If you are in need of some peace and quiet, and need to get away from the rat race for a while, look no further than Adventure River Cruises’ Assam packages. Choose how long you want to escape, and board our elegant river queen, the MV Mahabaahu. Our staff will take you though a fantabulous experience of the glittering state through its main waterway, the Brahmaputra.
Given the location of Assam, it is no wonder that it is the gateway to the Northeast territories of India. Consequently, it is then not so surprising to observe the sheer diversity of culture and tradition that the state can boast of. As part of an area that can claim to have the largest number of tribal cultures, it is home to many tribes, and their stories.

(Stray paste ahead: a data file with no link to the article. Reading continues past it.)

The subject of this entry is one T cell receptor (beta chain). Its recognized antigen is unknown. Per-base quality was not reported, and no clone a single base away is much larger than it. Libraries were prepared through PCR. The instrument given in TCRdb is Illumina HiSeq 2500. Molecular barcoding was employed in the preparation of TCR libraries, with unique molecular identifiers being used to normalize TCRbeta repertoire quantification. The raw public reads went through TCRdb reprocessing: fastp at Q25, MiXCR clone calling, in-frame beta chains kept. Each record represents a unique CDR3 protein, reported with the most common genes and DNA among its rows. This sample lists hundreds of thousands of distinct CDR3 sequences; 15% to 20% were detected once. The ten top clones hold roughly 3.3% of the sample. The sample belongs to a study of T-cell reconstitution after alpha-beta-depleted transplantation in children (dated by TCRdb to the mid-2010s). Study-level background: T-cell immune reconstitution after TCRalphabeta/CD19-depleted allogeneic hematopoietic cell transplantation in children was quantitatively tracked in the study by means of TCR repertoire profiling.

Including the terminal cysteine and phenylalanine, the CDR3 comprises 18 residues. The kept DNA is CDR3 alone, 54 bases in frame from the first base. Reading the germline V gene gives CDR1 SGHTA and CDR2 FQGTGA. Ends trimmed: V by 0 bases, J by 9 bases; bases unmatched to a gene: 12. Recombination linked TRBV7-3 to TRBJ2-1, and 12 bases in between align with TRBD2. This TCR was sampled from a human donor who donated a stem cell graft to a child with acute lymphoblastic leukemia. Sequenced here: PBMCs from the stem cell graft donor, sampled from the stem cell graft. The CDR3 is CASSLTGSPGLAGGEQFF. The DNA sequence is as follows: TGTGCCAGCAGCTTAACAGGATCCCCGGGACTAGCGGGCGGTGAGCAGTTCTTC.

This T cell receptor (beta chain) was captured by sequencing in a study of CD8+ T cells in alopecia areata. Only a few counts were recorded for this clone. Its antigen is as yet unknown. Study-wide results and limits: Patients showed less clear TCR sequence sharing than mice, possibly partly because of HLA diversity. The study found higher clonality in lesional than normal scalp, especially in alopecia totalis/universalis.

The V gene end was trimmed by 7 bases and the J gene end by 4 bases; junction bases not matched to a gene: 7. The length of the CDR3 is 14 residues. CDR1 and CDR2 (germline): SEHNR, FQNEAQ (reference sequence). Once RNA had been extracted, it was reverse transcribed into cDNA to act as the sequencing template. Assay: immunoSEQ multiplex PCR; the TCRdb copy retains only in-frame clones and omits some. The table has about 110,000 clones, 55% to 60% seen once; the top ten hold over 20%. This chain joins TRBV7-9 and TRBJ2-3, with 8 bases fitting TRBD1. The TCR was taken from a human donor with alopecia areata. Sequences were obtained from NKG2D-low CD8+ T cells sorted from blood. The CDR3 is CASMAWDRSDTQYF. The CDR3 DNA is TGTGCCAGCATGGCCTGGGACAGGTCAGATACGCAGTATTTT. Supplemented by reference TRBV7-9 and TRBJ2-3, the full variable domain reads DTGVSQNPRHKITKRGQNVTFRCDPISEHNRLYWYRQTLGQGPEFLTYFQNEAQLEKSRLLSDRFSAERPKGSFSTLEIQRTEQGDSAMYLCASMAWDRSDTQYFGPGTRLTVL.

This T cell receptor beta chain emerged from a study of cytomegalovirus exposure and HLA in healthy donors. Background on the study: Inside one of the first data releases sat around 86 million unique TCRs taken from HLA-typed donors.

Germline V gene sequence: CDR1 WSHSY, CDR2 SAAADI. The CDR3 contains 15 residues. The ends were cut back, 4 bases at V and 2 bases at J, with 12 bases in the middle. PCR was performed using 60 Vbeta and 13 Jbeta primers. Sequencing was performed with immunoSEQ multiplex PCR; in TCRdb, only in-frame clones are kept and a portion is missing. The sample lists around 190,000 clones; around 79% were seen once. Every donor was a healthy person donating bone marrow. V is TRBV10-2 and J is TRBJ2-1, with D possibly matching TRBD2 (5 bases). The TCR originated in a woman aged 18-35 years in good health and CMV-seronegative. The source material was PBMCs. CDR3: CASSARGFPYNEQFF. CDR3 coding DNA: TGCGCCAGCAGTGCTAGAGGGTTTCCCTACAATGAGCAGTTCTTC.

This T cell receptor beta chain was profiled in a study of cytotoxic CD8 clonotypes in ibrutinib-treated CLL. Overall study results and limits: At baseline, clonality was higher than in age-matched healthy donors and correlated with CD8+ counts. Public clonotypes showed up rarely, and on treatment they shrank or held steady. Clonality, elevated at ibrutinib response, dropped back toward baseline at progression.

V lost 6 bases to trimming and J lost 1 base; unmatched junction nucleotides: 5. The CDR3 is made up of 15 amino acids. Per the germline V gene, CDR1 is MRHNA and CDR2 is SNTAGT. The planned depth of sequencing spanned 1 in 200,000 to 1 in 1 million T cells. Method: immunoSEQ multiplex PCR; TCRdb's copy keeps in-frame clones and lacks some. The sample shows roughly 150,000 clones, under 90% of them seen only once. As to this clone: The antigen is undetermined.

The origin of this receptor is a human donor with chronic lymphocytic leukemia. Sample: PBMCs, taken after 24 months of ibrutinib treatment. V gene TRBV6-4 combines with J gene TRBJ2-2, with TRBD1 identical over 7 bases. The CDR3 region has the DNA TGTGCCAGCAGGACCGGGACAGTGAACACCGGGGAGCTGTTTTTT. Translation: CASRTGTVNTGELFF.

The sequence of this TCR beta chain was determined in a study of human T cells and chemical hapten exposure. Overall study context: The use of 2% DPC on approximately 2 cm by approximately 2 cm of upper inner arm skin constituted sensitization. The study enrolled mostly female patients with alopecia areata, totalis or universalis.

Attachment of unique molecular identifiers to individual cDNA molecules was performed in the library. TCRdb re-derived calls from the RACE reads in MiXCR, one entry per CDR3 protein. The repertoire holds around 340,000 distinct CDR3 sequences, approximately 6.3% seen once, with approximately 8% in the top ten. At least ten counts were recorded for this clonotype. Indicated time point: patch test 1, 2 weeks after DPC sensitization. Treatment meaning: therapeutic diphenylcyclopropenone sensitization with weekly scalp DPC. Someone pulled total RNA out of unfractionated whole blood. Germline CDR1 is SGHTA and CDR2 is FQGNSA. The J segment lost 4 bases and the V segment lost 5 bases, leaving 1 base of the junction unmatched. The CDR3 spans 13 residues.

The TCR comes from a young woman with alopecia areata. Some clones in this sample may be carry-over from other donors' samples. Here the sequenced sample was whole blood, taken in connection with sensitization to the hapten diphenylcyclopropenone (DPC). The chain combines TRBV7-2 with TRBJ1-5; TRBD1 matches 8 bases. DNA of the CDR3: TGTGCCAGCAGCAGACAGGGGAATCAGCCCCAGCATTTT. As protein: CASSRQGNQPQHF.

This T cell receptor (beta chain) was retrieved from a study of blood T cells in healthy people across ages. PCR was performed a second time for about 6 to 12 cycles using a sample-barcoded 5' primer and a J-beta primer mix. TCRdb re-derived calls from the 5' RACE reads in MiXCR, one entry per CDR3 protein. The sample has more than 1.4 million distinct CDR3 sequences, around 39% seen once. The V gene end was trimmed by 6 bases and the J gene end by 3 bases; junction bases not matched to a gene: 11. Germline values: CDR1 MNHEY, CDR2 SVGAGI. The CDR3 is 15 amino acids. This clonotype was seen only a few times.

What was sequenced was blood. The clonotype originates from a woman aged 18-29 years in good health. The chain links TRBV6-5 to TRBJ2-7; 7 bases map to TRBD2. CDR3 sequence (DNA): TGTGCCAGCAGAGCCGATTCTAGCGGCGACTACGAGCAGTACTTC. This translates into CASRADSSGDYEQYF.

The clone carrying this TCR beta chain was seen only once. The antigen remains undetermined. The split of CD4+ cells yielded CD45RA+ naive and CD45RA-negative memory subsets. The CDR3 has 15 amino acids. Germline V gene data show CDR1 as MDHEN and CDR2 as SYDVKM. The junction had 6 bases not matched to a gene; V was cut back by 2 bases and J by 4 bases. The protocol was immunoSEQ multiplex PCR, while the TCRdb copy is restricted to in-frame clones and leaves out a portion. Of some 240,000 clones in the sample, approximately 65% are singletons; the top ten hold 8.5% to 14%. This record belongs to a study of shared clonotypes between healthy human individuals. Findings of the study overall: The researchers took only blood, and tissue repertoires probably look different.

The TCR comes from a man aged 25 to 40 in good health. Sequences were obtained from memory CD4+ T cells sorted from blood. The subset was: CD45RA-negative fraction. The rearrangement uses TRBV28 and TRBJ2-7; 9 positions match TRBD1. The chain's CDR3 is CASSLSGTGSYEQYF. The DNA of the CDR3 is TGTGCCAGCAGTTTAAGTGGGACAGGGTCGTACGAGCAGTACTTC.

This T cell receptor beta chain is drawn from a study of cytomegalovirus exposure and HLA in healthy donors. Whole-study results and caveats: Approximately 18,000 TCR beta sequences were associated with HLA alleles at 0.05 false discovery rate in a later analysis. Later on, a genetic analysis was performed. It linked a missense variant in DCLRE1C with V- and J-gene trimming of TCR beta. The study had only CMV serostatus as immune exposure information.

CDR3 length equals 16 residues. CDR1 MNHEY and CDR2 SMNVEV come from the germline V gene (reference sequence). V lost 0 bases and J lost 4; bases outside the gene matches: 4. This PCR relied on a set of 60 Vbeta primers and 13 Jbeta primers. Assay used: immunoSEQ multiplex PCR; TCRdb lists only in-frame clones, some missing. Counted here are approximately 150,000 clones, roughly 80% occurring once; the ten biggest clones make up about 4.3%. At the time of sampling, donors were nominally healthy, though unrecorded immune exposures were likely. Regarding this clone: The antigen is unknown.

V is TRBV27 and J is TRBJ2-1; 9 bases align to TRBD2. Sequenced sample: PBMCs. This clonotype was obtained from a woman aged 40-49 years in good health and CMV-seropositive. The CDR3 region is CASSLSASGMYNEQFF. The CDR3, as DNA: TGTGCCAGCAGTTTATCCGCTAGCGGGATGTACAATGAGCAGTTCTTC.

One of them, and certainly not the least, is the Mishing tribe – historically known as the Miri. With origins in Tibet and China, the Mishing people are spread over ten districts in Assam, and even a few in Arunachal Pradesh. Majuli, one of the largest river islands in the world, is mostly inhabited by the Mishing people. Related to the Tani communities of the hills of their origins, the Mishing are now plains-dwellers who live their lives with the gentle gurgles of the Brahmaputra to serenade them. However, given that the river is a capricious beast, they have also learned to deal with the fury that it can show. Most Mishing villages are close to the river, and as such their houses rest on five foot tall stilts. Jovial folk with friendly dispositions, the Mishing people are candid in expressing happiness and disagreement. Their hospitality is also legendary, and all guests are welcomed readily. Despite living on the fertile banks of the Brahmaputra, due to frequent flooding and dated cultivation practices, they have not been able to rise up the economic scale. Until the construction of embankments by the government, their houses were also largely temporary, staying true to their nomadic origins. Typically, a Mishing house is large enough to accommodate thirty to forty people, all living in a large communal hall. In spite of a number of changes that have occurred in the socio-political-religious life of Assam, this colourful ethnic group have maintained their traditional socio-cultural traits for centuries. The main festival of the tribe is their harvest festival, which happens in the month of February, it is called Ali-Lye-Ligangin.All the tribes that live in the Northeast have distinct cultures and traditions, expressing this variety most clearly through their choice and production of fabric. The Mishing are no exception to this rule. The designs and traditional motifs, in their case a diamond pattern, are a process of evolution. These are not designs made by individuals, but an aesthetic that imbibes cultural significance. The artisans carry on their traditions not out of any sense of compulsion, but out of what is almost a sacred duty.The handlooms and weaves are the preserve of the women of the Mishing, who are often trained from childhood. With a staunch tradition and a good understanding of natural dyes they produce a prodigious amount of fabric in different styles, ranging from their colourful traditional wear, to more modern styles such as shirts and skirts. They work mainly with cotton, which they grow and spin on yarns themselves, and sparingly with silk. And of all the types of silk in the world, Assam has a comfortable monopoly on the production of muga silk and eri silk. It is the Mishing tribe that mostly works with eri silk, which has a substantial impact of the socio-economic lives of the people.Given the advancement of time, and the rising need to adapt to the ever-changing market, weavers are now compelled to hash out designs which pander to the demands of commercialisation, and worse still – urbanisation. However, there seems to be a rising awareness and desire to revive and protect their indigenous identity, and consequently there is a growing movement to preserve and revive the rites, stories, and customs – particularly those to do with weaving. A young weaver’s aesthetic might be inspired by a lot of things, all the elements of her verdant surroundings, but also by legends and tales – of the creation of the universe, of the Sun which they call donyi, and believe to be the tribe’s mother, with the moon, which they call polo, being the father. Stories about the river flooding, and other calamities also find their way into the tapestry of their weave. One of the more popular, and recurring, motifs in Mishing weaves is the diamond, which represents the chang ghar – temporary structures that are crucial to the well being of the tribe. They are houses with raised platforms, constructed with bamboo, timber, and thatch. They protect the people from floods and heavy rains, and are part of the threads that tie their society together.